Tuesday, November 08, 2011

ACLU: No Comment on Resolution
of Gay ED Romero's Drunk Driving Arrest

In August, I blogged about the out gay executive director of the American Civil Liberties Union, Anthony Romero (pictured), and his legal and ethical troubles stemming from a drunk driving arrest in late June in East Hampton, NY. Romero faced allegations that he covered up the arrest, and Newsday reported he would appear in court on October 6 as the matter worked its way toward a resolution.

Seeing no follow up stories on the web, at the end of October I started calling and emailing the East Hampton Justice Court, seeking details about the October 6 hearing. I never reached a live person, and none of my voice mails or emails elicited a response from the court.

Yesterday I sent a query to the ACLU's national press office, requesting info as to the legal resolution of Romero's arrest. Press rep Molly Kaplan replied:  

Thanks for reaching out to us on this. We don’t have any further information on this, but have you tried the East Hampton Town Court?

How odd that the ACLU couldn't shed any light on the ED's arrest and if the legal proceedings had been resolved, not to mention the group pushing me to contact the court, instead of simply asking Romero to answer my few questions. I wrote back to Kaplan, copying the note to Romero, stating I had indeed reached out to the court and received no reply, and again requested the ACLU to explain the status of the case.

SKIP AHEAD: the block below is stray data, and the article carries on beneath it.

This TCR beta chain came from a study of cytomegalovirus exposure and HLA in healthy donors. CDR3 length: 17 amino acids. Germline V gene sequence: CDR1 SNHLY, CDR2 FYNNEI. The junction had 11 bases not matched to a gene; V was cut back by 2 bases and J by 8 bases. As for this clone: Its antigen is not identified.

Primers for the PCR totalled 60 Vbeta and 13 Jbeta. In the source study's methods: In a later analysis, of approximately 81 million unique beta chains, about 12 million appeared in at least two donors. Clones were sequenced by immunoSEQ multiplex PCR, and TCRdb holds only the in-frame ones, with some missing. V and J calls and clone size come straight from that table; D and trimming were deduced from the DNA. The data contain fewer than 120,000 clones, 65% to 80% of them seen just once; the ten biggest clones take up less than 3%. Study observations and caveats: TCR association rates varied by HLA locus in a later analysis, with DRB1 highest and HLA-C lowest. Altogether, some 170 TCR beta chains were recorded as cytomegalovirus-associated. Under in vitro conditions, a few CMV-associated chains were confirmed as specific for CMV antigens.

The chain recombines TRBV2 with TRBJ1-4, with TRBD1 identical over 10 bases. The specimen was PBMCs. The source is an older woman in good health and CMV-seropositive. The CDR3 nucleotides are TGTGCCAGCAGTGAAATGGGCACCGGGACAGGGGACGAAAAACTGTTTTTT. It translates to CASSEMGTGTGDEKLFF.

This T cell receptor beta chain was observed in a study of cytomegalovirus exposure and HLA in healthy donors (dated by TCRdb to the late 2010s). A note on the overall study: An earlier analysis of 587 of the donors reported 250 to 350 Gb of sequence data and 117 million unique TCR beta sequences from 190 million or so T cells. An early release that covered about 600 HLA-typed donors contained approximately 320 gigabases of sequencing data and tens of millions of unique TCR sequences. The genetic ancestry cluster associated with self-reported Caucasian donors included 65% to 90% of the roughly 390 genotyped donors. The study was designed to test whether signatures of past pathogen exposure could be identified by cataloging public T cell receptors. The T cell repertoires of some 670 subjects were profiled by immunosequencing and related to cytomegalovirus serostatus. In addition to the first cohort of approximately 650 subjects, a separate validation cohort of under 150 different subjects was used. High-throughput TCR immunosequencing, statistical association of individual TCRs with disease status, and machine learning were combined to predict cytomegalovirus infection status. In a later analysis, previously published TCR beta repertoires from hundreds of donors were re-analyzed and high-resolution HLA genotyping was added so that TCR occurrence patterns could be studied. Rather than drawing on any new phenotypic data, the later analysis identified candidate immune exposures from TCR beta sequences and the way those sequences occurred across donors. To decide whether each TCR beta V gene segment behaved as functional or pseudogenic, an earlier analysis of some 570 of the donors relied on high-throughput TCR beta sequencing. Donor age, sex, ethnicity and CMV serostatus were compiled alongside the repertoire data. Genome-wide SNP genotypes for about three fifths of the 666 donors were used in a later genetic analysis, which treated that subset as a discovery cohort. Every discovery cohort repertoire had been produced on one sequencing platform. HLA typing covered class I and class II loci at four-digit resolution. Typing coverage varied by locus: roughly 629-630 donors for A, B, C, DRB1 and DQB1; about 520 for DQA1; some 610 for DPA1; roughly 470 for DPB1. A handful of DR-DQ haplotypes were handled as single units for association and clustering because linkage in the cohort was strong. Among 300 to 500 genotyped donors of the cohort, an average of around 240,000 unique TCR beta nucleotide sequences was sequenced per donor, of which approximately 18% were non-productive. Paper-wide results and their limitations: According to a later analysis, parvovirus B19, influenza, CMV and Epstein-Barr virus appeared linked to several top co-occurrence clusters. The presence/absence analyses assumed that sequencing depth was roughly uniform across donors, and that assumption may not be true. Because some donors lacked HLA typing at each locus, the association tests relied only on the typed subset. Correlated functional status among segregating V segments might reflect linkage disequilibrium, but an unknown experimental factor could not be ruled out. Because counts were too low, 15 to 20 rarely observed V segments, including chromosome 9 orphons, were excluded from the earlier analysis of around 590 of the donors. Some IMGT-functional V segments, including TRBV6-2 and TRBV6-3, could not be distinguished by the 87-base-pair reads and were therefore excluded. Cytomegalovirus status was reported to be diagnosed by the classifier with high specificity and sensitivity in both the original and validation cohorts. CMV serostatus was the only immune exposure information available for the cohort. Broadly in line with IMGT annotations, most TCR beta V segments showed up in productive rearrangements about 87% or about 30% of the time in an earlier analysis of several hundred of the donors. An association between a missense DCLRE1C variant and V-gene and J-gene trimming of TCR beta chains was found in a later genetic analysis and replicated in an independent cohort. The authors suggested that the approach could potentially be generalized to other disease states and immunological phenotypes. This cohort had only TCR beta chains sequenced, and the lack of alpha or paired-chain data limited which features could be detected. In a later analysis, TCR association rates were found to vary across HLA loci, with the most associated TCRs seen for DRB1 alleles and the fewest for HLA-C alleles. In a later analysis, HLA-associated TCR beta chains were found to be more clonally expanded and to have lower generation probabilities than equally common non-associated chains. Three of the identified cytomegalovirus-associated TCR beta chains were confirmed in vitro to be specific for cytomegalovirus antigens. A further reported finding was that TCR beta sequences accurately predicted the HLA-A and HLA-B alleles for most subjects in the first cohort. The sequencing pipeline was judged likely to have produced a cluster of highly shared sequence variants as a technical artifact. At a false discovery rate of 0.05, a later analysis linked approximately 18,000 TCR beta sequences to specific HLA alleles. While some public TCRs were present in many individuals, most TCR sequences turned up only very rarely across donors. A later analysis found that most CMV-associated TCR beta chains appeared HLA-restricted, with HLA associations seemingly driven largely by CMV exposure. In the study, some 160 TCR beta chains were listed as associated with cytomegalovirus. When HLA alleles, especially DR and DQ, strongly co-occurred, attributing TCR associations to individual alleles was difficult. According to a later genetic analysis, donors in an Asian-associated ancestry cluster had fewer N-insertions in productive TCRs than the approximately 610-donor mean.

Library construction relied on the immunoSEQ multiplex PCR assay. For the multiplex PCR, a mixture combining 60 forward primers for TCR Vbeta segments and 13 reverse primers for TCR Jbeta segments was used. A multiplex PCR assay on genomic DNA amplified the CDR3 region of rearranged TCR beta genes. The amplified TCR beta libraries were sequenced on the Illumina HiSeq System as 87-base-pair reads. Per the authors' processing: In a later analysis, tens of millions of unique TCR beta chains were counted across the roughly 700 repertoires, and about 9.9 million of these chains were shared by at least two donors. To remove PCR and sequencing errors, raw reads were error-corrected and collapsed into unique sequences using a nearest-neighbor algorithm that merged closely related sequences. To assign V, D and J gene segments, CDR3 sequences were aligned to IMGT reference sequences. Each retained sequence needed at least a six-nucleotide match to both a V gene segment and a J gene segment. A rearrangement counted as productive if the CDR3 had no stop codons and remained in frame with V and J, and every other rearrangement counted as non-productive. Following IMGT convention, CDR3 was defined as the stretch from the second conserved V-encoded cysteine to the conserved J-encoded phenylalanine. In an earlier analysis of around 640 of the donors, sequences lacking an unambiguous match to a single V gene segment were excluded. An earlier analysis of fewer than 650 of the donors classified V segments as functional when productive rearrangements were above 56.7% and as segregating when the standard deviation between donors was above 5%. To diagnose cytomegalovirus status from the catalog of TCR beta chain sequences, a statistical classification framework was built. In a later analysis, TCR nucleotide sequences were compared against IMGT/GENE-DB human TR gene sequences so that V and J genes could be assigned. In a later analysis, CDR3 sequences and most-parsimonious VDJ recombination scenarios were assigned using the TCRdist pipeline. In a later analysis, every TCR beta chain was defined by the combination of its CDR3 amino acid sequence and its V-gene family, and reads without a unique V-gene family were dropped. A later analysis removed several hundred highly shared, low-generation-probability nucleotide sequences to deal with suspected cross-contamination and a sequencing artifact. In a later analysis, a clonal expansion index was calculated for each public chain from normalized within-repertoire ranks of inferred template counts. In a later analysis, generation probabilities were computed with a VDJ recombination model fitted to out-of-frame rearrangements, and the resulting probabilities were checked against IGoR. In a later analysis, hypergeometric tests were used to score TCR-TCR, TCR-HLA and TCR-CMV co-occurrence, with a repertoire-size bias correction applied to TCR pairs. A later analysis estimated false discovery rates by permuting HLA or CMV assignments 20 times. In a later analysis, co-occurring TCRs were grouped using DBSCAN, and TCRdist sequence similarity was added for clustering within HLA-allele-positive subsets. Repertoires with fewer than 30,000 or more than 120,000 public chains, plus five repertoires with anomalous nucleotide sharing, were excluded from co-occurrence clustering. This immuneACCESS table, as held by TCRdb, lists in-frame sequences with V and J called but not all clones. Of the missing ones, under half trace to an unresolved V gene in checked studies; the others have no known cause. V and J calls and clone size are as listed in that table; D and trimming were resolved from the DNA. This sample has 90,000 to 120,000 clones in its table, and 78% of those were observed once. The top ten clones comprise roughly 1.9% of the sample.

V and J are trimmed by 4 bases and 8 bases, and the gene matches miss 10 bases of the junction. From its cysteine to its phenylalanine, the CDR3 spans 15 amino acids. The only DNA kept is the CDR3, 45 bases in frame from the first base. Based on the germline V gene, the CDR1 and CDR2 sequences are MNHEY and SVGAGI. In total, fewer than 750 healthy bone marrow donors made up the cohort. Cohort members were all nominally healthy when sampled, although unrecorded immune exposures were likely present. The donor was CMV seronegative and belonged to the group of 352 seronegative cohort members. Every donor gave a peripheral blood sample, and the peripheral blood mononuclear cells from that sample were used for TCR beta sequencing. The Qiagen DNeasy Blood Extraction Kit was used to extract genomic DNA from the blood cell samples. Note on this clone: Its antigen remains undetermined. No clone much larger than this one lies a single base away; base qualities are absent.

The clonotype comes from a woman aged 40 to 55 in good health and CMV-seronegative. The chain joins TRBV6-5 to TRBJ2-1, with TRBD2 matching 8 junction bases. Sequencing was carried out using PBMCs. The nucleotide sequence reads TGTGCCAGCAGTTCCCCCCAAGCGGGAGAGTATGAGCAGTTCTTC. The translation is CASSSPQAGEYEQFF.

Receiving no reply from Kaplan or Romero, I sent them another email this morning, pleading for an update. Steven Gosset, whose email identified him as the manager of media relations, shared this response:

In regards to your inquiry, neither Mr. Romero nor the ACLU will have any comment on this matter. If you seek further information regarding the proceedings in connection with this matter, I would suggest you contact the East Hampton Justice Court.

I am sorry I cannot be of further assistance.

What utter nonsense, that the mighty ACLU can't comment on the relatively minor legal infraction of its executive director and whether they matter has been resolved. Pushing me off to the court for some details is quite uncooperative and just doesn't smell right.

Why all the secrecy on the ACLU's part, especially considering the organization in July railed against secrecy and its poisonous effect on democracy? They should be doing every thing in their power, through their press office, to get the facts out there before the public about Romero's arrest and possible resolution of the matter.

The ACLU needs to come clean about Romero's October 6 hearing before the court, and fully explain the legal situation of his arrest.


JustMeee said...

This is bullshit--hope you keep on this story and get some answers.

Michael said...

thanks for the encouragement. i contacted all of the reporters back east who covered romero's august court appearance, and none responded to my nudging. i hope bloggers and reporters back east also demand answers from romero and the ACLU.